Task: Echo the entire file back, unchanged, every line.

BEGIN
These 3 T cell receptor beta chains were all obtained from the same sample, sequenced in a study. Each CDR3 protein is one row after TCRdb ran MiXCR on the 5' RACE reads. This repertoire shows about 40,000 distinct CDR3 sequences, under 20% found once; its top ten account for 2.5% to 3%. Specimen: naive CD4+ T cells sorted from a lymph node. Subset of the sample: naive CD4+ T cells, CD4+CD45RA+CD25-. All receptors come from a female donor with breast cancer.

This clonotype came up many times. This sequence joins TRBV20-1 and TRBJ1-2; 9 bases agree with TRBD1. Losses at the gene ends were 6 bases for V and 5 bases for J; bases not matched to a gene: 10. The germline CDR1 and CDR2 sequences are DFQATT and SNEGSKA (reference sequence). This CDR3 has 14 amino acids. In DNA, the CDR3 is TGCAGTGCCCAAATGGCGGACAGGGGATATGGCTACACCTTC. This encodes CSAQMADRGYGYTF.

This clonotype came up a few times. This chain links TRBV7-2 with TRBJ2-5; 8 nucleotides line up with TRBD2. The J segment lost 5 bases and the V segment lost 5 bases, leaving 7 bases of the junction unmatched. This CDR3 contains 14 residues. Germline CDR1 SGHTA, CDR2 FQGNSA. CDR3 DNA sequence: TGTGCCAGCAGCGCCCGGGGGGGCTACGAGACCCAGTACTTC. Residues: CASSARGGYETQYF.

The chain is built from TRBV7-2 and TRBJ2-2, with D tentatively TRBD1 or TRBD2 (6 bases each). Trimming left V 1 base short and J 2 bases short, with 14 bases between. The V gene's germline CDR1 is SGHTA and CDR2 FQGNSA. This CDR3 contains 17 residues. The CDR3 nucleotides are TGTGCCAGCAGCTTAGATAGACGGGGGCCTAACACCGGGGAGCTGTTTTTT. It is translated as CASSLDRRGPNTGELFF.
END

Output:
These 3 T cell receptor beta chains were all obtained from the same sample, sequenced in a study. Each CDR3 protein is one row after TCRdb ran MiXCR on the 5' RACE reads. This repertoire shows about 40,000 distinct CDR3 sequences, under 20% found once; its top ten account for 2.5% to 3%. Specimen: naive CD4+ T cells sorted from a lymph node. Subset of the sample: naive CD4+ T cells, CD4+CD45RA+CD25-. All receptors come from a female donor with breast cancer.

This clonotype came up many times. This sequence joins TRBV20-1 and TRBJ1-2; 9 bases agree with TRBD1. Losses at the gene ends were 6 bases for V and 5 bases for J; bases not matched to a gene: 10. The germline CDR1 and CDR2 sequences are DFQATT and SNEGSKA (reference sequence). This CDR3 has 14 amino acids. In DNA, the CDR3 is TGCAGTGCCCAAATGGCGGACAGGGGATATGGCTACACCTTC. This encodes CSAQMADRGYGYTF.

This clonotype came up a few times. This chain links TRBV7-2 with TRBJ2-5; 8 nucleotides line up with TRBD2. The J segment lost 5 bases and the V segment lost 5 bases, leaving 7 bases of the junction unmatched. This CDR3 contains 14 residues. Germline CDR1 SGHTA, CDR2 FQGNSA. CDR3 DNA sequence: TGTGCCAGCAGCGCCCGGGGGGGCTACGAGACCCAGTACTTC. Residues: CASSARGGYETQYF.

The chain is built from TRBV7-2 and TRBJ2-2, with D tentatively TRBD1 or TRBD2 (6 bases each). Trimming left V 1 base short and J 2 bases short, with 14 bases between. The V gene's germline CDR1 is SGHTA and CDR2 FQGNSA. This CDR3 contains 17 residues. The CDR3 nucleotides are TGTGCCAGCAGCTTAGATAGACGGGGGCCTAACACCGGGGAGCTGTTTTTT. It is translated as CASSLDRRGPNTGELFF.